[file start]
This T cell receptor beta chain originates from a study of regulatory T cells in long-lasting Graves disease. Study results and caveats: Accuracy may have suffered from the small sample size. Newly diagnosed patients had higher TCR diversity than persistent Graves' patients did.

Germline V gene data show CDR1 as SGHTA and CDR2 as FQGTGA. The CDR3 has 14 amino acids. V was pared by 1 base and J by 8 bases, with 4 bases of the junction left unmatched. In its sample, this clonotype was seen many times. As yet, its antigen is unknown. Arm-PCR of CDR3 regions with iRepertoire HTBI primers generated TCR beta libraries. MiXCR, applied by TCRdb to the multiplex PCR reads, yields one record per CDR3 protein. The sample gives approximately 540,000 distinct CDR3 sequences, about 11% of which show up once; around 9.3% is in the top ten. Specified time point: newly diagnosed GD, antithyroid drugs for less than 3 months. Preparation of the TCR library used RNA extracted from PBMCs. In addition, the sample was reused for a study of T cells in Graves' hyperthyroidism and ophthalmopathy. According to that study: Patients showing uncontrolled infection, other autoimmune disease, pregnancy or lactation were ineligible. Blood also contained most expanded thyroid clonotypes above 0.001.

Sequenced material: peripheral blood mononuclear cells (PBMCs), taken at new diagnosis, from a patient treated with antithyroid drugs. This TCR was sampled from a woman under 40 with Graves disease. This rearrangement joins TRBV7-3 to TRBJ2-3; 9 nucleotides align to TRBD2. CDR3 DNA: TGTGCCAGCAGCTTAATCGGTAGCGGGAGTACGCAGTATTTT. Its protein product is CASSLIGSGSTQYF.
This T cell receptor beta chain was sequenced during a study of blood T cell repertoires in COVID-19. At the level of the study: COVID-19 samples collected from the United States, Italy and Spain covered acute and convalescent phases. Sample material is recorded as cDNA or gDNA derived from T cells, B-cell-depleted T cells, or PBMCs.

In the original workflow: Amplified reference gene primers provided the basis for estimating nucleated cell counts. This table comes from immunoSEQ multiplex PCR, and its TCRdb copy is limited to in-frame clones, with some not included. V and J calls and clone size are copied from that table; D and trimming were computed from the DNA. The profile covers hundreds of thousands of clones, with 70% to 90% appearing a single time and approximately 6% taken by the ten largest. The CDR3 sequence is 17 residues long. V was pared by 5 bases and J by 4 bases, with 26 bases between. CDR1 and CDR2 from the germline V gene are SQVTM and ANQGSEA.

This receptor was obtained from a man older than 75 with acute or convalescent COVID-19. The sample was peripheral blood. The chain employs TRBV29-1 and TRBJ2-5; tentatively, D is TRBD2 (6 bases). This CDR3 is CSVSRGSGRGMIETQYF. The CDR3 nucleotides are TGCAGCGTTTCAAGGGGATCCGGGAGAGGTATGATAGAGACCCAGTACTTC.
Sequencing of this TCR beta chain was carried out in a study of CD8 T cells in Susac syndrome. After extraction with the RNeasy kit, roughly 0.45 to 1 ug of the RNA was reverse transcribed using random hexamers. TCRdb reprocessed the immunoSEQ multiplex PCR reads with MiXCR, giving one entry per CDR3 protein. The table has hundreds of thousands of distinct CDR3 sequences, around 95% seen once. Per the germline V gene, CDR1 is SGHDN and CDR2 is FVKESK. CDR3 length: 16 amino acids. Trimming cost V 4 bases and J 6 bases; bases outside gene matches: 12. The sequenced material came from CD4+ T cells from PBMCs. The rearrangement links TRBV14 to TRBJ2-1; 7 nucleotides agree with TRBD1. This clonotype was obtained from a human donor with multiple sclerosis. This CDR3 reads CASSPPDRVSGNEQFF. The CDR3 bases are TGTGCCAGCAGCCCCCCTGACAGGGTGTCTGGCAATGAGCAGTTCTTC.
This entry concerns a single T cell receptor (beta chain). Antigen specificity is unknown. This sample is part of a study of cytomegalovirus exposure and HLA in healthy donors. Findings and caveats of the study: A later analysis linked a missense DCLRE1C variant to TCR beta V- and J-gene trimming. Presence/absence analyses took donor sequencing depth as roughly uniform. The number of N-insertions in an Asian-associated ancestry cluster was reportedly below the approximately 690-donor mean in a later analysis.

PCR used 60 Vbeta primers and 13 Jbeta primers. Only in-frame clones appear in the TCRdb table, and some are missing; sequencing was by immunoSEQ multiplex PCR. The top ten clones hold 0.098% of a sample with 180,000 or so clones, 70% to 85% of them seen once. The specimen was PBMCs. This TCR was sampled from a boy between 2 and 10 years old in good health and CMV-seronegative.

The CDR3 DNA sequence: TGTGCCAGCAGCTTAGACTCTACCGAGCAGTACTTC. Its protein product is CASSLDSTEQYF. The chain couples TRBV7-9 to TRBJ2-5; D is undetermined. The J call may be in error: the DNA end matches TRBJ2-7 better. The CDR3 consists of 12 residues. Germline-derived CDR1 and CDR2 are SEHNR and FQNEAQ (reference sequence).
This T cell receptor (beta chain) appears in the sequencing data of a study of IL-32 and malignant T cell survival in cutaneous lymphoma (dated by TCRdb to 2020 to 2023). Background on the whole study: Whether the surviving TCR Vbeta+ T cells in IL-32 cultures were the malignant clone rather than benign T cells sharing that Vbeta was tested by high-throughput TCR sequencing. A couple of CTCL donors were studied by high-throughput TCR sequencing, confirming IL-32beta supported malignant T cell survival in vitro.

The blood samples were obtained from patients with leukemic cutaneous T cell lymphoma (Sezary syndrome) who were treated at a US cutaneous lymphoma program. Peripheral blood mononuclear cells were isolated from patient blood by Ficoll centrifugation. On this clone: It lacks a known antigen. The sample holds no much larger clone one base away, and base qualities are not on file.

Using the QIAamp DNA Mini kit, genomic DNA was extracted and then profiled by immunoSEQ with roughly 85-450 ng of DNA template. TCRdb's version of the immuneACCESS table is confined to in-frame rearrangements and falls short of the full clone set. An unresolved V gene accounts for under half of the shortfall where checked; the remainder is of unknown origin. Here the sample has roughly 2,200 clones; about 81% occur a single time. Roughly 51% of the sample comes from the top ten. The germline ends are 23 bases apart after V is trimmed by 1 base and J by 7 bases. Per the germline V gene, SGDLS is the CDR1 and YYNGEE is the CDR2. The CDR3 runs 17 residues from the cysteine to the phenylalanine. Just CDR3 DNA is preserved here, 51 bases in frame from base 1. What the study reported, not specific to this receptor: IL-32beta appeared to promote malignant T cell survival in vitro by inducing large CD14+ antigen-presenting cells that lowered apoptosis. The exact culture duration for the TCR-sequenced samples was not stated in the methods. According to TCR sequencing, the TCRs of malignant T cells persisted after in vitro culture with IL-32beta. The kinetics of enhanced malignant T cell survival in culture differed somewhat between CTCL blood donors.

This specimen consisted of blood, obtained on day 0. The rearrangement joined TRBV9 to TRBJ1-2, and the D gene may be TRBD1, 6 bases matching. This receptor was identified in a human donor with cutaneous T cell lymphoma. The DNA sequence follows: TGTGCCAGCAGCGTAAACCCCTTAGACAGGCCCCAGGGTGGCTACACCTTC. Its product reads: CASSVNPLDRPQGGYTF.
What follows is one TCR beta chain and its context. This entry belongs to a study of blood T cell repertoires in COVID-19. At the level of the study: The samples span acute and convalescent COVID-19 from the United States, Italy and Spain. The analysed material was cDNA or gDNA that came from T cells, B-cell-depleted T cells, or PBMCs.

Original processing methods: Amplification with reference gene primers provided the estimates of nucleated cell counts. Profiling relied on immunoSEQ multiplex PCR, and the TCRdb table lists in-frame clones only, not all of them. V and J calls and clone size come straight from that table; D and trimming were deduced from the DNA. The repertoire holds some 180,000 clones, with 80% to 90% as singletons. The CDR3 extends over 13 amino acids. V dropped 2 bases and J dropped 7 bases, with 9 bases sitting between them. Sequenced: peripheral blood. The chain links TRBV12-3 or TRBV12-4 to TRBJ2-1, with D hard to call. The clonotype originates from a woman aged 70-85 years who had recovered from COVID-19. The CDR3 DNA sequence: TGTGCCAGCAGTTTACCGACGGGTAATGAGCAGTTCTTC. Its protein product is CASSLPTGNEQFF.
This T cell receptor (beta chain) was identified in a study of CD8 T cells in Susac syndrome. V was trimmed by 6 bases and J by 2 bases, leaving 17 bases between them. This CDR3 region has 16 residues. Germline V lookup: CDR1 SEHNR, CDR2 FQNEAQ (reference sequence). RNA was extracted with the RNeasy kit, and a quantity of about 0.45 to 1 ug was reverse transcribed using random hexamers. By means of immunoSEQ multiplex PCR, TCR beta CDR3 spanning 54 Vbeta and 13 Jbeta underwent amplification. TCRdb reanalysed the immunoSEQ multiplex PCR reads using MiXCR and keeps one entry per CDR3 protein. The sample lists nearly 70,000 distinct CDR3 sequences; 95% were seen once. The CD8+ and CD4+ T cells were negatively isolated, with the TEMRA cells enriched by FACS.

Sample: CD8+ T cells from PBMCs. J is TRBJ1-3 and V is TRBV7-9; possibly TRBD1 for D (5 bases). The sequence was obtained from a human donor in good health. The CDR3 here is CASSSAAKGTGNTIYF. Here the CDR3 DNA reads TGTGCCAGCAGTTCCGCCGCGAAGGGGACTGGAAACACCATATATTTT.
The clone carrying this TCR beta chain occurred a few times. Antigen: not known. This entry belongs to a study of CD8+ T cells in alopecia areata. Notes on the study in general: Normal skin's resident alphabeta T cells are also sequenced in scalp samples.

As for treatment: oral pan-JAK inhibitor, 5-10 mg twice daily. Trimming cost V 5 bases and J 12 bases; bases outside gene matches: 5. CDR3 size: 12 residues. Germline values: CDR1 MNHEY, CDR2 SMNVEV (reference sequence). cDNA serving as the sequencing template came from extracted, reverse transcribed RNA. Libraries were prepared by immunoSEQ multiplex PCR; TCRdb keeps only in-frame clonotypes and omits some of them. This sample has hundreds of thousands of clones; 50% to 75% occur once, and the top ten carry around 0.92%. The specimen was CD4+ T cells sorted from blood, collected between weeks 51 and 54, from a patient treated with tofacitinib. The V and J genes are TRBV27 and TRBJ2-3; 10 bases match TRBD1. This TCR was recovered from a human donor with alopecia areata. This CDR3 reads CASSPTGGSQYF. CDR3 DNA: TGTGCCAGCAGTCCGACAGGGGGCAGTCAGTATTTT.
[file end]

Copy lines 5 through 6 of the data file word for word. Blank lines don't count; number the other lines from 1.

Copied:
In the original workflow: Amplified reference gene primers provided the basis for estimating nucleated cell counts. This table comes from immunoSEQ multiplex PCR, and its TCRdb copy is limited to in-frame clones, with some not included. V and J calls and clone size are copied from that table; D and trimming were computed from the DNA. The profile covers hundreds of thousands of clones, with 70% to 90% appearing a single time and approximately 6% taken by the ten largest. The CDR3 sequence is 17 residues long. V was pared by 5 bases and J by 4 bases, with 26 bases between. CDR1 and CDR2 from the germline V gene are SQVTM and ANQGSEA.

This receptor was obtained from a man older than 75 with acute or convalescent COVID-19. The sample was peripheral blood. The chain employs TRBV29-1 and TRBJ2-5; tentatively, D is TRBD2 (6 bases). This CDR3 is CSVSRGSGRGMIETQYF. The CDR3 nucleotides are TGCAGCGTTTCAAGGGGATCCGGGAGAGGTATGATAGAGACCCAGTACTTC.